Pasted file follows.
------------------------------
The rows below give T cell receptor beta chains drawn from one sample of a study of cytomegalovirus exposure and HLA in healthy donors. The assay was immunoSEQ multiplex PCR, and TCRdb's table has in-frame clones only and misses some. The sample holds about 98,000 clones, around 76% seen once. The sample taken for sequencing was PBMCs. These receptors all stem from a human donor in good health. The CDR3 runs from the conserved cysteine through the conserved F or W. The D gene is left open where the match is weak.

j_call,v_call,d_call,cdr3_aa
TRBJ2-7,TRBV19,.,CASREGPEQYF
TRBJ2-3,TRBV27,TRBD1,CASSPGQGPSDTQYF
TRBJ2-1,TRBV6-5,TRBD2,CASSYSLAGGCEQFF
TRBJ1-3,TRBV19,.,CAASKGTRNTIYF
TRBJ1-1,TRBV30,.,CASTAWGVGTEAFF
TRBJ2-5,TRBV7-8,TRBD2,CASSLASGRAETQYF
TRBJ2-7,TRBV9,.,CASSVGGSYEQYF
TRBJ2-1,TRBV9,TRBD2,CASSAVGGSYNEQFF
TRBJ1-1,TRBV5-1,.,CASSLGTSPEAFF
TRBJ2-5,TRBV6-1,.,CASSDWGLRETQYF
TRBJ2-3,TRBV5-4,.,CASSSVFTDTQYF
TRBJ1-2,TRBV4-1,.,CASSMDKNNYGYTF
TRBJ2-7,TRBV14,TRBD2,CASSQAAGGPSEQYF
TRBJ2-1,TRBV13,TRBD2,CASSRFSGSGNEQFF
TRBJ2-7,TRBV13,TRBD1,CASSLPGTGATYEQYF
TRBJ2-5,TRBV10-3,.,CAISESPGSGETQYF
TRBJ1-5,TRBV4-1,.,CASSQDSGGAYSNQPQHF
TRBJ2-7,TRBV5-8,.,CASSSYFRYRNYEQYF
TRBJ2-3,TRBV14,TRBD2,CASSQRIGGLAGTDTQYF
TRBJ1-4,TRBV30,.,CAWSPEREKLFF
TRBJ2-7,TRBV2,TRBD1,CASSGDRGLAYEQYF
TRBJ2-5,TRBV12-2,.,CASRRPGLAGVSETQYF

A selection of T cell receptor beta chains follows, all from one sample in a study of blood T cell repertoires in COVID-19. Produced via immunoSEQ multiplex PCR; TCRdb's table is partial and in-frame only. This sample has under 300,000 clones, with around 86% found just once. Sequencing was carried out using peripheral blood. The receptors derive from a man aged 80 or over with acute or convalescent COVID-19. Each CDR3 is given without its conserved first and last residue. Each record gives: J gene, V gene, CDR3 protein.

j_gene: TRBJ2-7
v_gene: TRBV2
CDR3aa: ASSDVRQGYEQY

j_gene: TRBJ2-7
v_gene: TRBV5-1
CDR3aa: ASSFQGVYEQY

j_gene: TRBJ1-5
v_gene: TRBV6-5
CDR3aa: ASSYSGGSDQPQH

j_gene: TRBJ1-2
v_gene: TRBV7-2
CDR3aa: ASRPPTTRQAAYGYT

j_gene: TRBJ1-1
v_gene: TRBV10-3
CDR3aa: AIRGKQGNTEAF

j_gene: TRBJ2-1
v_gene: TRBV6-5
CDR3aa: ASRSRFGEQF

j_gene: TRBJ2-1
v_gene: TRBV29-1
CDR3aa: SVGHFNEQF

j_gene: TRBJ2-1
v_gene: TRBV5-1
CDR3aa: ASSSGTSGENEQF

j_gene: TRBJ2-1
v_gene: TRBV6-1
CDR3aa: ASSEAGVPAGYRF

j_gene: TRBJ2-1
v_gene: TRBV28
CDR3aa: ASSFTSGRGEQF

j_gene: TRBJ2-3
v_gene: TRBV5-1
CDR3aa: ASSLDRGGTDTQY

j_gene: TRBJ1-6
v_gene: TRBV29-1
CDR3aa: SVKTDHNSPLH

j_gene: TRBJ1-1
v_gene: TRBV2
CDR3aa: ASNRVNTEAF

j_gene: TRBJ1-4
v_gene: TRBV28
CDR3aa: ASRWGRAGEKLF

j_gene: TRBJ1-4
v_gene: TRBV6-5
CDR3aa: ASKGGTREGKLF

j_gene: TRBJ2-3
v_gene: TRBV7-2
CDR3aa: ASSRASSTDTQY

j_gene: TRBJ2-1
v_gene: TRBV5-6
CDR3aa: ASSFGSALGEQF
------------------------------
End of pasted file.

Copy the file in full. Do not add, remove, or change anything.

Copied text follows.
The rows below give T cell receptor beta chains drawn from one sample of a study of cytomegalovirus exposure and HLA in healthy donors. The assay was immunoSEQ multiplex PCR, and TCRdb's table has in-frame clones only and misses some. The sample holds about 98,000 clones, around 76% seen once. The sample taken for sequencing was PBMCs. These receptors all stem from a human donor in good health. The CDR3 runs from the conserved cysteine through the conserved F or W. The D gene is left open where the match is weak.

j_call,v_call,d_call,cdr3_aa
TRBJ2-7,TRBV19,.,CASREGPEQYF
TRBJ2-3,TRBV27,TRBD1,CASSPGQGPSDTQYF
TRBJ2-1,TRBV6-5,TRBD2,CASSYSLAGGCEQFF
TRBJ1-3,TRBV19,.,CAASKGTRNTIYF
TRBJ1-1,TRBV30,.,CASTAWGVGTEAFF
TRBJ2-5,TRBV7-8,TRBD2,CASSLASGRAETQYF
TRBJ2-7,TRBV9,.,CASSVGGSYEQYF
TRBJ2-1,TRBV9,TRBD2,CASSAVGGSYNEQFF
TRBJ1-1,TRBV5-1,.,CASSLGTSPEAFF
TRBJ2-5,TRBV6-1,.,CASSDWGLRETQYF
TRBJ2-3,TRBV5-4,.,CASSSVFTDTQYF
TRBJ1-2,TRBV4-1,.,CASSMDKNNYGYTF
TRBJ2-7,TRBV14,TRBD2,CASSQAAGGPSEQYF
TRBJ2-1,TRBV13,TRBD2,CASSRFSGSGNEQFF
TRBJ2-7,TRBV13,TRBD1,CASSLPGTGATYEQYF
TRBJ2-5,TRBV10-3,.,CAISESPGSGETQYF
TRBJ1-5,TRBV4-1,.,CASSQDSGGAYSNQPQHF
TRBJ2-7,TRBV5-8,.,CASSSYFRYRNYEQYF
TRBJ2-3,TRBV14,TRBD2,CASSQRIGGLAGTDTQYF
TRBJ1-4,TRBV30,.,CAWSPEREKLFF
TRBJ2-7,TRBV2,TRBD1,CASSGDRGLAYEQYF
TRBJ2-5,TRBV12-2,.,CASRRPGLAGVSETQYF

A selection of T cell receptor beta chains follows, all from one sample in a study of blood T cell repertoires in COVID-19. Produced via immunoSEQ multiplex PCR; TCRdb's table is partial and in-frame only. This sample has under 300,000 clones, with around 86% found just once. Sequencing was carried out using peripheral blood. The receptors derive from a man aged 80 or over with acute or convalescent COVID-19. Each CDR3 is given without its conserved first and last residue. Each record gives: J gene, V gene, CDR3 protein.

j_gene: TRBJ2-7
v_gene: TRBV2
CDR3aa: ASSDVRQGYEQY

j_gene: TRBJ2-7
v_gene: TRBV5-1
CDR3aa: ASSFQGVYEQY

j_gene: TRBJ1-5
v_gene: TRBV6-5
CDR3aa: ASSYSGGSDQPQH

j_gene: TRBJ1-2
v_gene: TRBV7-2
CDR3aa: ASRPPTTRQAAYGYT

j_gene: TRBJ1-1
v_gene: TRBV10-3
CDR3aa: AIRGKQGNTEAF

j_gene: TRBJ2-1
v_gene: TRBV6-5
CDR3aa: ASRSRFGEQF

j_gene: TRBJ2-1
v_gene: TRBV29-1
CDR3aa: SVGHFNEQF

j_gene: TRBJ2-1
v_gene: TRBV5-1
CDR3aa: ASSSGTSGENEQF

j_gene: TRBJ2-1
v_gene: TRBV6-1
CDR3aa: ASSEAGVPAGYRF

j_gene: TRBJ2-1
v_gene: TRBV28
CDR3aa: ASSFTSGRGEQF

j_gene: TRBJ2-3
v_gene: TRBV5-1
CDR3aa: ASSLDRGGTDTQY

j_gene: TRBJ1-6
v_gene: TRBV29-1
CDR3aa: SVKTDHNSPLH

j_gene: TRBJ1-1
v_gene: TRBV2
CDR3aa: ASNRVNTEAF

j_gene: TRBJ1-4
v_gene: TRBV28
CDR3aa: ASRWGRAGEKLF

j_gene: TRBJ1-4
v_gene: TRBV6-5
CDR3aa: ASKGGTREGKLF

j_gene: TRBJ2-3
v_gene: TRBV7-2
CDR3aa: ASSRASSTDTQY

j_gene: TRBJ2-1
v_gene: TRBV5-6
CDR3aa: ASSFGSALGEQF